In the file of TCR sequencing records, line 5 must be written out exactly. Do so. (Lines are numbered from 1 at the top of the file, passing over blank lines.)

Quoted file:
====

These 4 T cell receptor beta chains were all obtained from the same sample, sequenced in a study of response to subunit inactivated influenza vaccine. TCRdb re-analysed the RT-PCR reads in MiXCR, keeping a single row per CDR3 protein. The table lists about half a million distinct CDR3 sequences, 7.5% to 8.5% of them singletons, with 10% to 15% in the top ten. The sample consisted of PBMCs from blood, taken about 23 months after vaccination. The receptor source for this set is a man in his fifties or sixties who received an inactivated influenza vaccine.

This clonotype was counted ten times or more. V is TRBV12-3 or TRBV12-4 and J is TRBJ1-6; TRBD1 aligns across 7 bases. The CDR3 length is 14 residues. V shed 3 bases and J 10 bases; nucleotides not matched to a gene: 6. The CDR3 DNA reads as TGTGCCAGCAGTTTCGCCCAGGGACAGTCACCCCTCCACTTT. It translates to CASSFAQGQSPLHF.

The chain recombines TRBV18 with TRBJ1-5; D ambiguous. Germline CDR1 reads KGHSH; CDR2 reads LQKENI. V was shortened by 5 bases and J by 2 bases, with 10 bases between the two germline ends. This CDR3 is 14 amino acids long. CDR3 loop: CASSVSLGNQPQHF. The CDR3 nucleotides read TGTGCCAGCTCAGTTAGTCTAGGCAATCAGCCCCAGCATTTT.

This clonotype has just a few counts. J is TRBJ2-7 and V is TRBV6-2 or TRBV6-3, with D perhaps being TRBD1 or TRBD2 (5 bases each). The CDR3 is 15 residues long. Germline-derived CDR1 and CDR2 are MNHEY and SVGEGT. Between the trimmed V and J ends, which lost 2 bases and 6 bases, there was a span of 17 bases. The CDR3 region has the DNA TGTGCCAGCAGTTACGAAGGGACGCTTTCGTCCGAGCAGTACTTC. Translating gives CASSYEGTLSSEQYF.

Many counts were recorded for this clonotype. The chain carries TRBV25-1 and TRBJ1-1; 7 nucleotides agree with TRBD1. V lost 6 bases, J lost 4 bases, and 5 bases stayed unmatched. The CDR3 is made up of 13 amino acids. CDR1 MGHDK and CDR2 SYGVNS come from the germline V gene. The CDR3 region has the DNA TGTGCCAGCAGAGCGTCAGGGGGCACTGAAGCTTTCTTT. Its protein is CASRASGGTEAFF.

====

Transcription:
Many counts were recorded for this clonotype. The chain carries TRBV25-1 and TRBJ1-1; 7 nucleotides agree with TRBD1. V lost 6 bases, J lost 4 bases, and 5 bases stayed unmatched. The CDR3 is made up of 13 amino acids. CDR1 MGHDK and CDR2 SYGVNS come from the germline V gene. The CDR3 region has the DNA TGTGCCAGCAGAGCGTCAGGGGGCACTGAAGCTTTCTTT. Its protein is CASRASGGTEAFF.